Moving to Thailand
Advice on moving to Thailand
I retired at 62, and relocated to Phuket, from the U.S., in 2009. I sold everything I had in America and came here with 6 suitcases and a large duffel bag. It’s cheaper to pay the airline than it is to actually ship it. My biggest error was selling my excellent motorcycle helmets in the U.S.
Visas: Tourist and “O”
This visa type, as its name states, is issued to foreigners entering Thailand as tourists. It must be obtained abroad before traveling to Thailand. Upon arrival a stay of 60 days will be granted, which may be extended by another 30 days (β1900 at local immigration office) for most foreign nationals. This type of visa, often called the “Retirement Visa” may be extended to long term stays of up to one year if you meet the retirement requirements.
The "O" visa is good for 90 days. It costs a little more, but, you won’t have to make a trip to immigration and pay to extend it, which cannot be done.
In both cases, you'll have to do the visa run a week or two before the visa expires.
You'll see many people say get the standard tourist visa because it's less expensive. This is true, but, it's good for 60 days. It can be extended ONCE for 30 days, but, it costs B1,900, so, it's not really cheaper. The "O" saves you extra trips to your local immigration office.
Visas “O” and Retirement extension, if applicable.
Thai visa rules by your country of origin.
But, to get a retirement visa you must be 50 and have some sort of provable income, whether it's retirement income, or $800k in a Thai bank.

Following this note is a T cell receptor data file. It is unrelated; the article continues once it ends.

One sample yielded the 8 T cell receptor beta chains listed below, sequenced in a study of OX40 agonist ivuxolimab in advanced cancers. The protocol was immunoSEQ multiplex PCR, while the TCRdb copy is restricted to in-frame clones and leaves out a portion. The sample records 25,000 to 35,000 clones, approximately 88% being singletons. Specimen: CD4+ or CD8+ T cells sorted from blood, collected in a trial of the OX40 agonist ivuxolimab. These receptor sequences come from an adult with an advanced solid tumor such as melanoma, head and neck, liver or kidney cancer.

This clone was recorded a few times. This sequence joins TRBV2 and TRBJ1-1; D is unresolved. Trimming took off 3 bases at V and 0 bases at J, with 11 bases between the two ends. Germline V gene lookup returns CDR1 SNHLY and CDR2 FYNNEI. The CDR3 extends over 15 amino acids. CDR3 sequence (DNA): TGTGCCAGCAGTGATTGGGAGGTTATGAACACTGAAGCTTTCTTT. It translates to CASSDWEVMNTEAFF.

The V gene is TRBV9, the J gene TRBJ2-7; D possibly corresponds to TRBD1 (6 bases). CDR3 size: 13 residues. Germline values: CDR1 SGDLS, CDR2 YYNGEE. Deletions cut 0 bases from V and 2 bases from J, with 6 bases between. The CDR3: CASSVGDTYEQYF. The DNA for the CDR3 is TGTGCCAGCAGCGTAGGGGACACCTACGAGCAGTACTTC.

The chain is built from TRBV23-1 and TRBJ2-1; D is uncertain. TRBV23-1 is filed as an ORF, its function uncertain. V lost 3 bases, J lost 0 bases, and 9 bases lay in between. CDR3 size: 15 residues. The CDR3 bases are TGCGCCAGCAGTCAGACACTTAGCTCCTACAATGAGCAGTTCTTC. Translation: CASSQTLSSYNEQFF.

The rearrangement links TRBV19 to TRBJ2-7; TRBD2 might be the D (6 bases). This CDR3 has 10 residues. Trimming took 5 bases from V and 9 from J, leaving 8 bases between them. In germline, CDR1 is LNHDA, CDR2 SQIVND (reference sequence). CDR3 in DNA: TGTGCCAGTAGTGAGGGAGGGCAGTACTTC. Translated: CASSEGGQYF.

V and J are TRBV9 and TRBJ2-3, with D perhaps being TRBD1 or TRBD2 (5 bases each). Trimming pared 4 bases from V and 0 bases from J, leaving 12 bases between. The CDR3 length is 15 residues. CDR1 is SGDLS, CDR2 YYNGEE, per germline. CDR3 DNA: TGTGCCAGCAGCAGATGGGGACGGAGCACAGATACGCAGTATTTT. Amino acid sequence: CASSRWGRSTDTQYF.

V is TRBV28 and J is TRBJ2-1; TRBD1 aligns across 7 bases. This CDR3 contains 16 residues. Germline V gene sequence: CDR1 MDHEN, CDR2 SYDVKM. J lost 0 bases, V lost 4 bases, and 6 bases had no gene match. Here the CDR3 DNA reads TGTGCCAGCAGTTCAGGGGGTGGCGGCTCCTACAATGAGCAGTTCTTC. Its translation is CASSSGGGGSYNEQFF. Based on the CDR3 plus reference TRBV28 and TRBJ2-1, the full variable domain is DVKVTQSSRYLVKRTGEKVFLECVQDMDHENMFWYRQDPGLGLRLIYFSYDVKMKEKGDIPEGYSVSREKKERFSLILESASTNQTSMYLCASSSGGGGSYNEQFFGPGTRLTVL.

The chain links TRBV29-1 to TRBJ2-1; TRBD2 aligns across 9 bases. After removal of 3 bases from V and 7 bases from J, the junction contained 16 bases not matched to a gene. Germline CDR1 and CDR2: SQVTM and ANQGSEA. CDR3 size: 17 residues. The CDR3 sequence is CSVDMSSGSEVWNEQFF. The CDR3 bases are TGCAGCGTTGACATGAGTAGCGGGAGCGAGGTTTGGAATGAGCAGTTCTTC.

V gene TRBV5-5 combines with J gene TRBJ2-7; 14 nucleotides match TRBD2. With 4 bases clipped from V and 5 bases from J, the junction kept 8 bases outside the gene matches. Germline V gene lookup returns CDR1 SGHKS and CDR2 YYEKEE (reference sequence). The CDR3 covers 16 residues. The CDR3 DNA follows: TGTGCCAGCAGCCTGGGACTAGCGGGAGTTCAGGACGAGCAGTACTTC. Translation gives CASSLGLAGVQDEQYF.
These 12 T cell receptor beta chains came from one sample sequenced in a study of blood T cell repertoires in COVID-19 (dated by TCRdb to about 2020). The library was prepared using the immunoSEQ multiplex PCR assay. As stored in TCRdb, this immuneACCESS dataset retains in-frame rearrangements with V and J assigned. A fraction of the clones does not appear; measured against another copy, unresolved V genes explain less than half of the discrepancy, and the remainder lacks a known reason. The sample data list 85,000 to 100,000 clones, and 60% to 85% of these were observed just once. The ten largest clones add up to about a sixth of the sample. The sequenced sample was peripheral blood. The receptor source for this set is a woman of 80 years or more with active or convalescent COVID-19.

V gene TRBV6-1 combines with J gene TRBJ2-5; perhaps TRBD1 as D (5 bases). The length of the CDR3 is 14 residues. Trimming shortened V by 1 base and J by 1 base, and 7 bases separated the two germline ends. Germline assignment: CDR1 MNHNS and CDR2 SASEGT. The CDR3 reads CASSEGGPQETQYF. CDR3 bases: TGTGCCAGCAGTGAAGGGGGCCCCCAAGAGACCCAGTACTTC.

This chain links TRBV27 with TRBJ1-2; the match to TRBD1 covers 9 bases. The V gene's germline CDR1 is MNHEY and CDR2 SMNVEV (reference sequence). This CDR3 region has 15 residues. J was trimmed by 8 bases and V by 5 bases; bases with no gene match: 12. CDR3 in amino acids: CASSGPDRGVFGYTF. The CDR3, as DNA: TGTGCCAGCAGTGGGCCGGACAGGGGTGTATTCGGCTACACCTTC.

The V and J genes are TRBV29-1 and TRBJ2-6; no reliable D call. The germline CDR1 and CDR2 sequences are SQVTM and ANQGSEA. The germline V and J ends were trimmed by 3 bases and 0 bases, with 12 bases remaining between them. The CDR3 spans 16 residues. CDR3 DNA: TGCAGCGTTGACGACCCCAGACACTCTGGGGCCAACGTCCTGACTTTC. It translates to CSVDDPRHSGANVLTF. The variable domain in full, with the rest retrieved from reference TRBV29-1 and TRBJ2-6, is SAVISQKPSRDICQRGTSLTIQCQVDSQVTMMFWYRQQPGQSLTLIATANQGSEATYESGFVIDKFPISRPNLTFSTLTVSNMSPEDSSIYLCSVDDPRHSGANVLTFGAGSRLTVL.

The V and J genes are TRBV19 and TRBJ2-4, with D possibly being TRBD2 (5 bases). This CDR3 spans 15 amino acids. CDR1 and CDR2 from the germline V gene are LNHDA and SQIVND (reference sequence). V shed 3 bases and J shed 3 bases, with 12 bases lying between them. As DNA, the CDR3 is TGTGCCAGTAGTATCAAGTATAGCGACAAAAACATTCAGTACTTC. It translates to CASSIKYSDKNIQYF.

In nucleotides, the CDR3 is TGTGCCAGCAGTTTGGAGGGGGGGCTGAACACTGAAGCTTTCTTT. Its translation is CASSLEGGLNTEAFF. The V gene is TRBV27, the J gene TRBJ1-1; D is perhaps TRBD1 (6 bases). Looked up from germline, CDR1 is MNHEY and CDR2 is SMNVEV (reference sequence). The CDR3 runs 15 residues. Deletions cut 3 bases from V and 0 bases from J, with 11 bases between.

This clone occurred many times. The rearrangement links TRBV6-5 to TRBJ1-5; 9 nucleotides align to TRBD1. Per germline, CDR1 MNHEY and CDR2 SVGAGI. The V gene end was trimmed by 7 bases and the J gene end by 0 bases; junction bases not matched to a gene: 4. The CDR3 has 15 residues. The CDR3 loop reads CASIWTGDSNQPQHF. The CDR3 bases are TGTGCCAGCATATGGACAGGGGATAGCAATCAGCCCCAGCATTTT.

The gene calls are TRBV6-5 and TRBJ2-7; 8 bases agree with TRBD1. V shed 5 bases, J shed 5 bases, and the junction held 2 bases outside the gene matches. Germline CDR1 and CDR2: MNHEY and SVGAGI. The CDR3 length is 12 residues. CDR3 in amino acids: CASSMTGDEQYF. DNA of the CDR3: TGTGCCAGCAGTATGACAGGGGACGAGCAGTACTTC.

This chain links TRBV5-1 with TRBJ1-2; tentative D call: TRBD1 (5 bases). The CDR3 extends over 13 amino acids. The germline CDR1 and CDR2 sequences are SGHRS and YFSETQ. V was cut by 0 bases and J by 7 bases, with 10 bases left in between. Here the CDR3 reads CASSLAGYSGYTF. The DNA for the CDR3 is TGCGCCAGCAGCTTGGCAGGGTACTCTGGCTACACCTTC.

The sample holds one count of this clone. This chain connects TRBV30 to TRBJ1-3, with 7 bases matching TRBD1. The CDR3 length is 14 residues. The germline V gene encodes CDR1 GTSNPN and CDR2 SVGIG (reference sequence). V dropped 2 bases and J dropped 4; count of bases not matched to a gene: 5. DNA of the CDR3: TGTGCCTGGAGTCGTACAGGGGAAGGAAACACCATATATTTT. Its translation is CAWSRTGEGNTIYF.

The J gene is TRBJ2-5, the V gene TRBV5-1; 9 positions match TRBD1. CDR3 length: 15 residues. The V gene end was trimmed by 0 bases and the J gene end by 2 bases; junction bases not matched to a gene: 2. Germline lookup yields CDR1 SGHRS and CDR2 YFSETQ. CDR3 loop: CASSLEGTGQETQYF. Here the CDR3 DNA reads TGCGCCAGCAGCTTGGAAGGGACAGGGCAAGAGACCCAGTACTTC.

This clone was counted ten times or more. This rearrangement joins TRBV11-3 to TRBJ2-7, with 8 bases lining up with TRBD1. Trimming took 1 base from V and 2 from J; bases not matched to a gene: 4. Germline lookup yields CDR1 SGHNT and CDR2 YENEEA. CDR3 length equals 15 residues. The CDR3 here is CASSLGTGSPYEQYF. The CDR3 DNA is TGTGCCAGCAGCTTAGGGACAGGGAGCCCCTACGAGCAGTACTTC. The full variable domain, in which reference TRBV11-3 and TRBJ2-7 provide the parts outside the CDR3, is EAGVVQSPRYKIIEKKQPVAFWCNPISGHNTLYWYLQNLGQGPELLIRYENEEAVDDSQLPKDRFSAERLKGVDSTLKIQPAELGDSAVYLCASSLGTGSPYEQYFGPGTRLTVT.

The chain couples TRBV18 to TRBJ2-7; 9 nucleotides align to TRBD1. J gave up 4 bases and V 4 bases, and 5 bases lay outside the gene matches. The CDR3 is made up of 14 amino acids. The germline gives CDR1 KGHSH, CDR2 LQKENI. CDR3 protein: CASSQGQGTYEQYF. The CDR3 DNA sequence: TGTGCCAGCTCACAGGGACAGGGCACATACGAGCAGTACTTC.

First, get an "O" visa. This is the only one you can then convert to a Retirement Visa, which is a misnomer. It's not a visa, per se, it's a one year extension on your original Thai "O" visa. You have to renew this extension yearly with the same proof you used the first time.
Visa Runs. If your visa is due to expire, you have to go on a "Visa Run" to a Thai embassy or consulate in another country. You will usually get the same type of Visa you had originally. Visa runs are not required if you have the "O" Visa retirement extension. I did visa runs for many years. The last on was 3 years ago to get an "O" visa that I could use from then on for the extension. Visa runs in a van are scary. The drivers all speed and drive recklessly. They seem to believe it's smart to go even faster and tailgate even closer, when it rains. All Thais seem to do this.
If you're eligible for the Visa Extension, come here on an "O" Visa obtained from the Thai Embassy in your country. After 60 days, you can get the extension by supplying bank/income proof, and residence information i.e. lease, bills in your name with your Thai address, internal and external photos of your address.
If you aren't eligible, still get the "O" visa because it's good for 90 days. You'll have to do the visa run every 90 days. You'll see many people say get the standard tourist visa because it's less expensive. This is true, but, it's good for 30 days. It can be extended twice for 30 days, but, it costs B1,900 each time, so, it's not really cheaper. The "O" saves you extra trips to your local immigration office.
The one year visa extension is 1,900 while the separate multiple re-entry visa costs 3,800. You only need a re-entry visa if you want to travel out of Thailand and return within the validity period of the one year visa. A single re-entry visa is cheaper but of course only good for one out and return trip.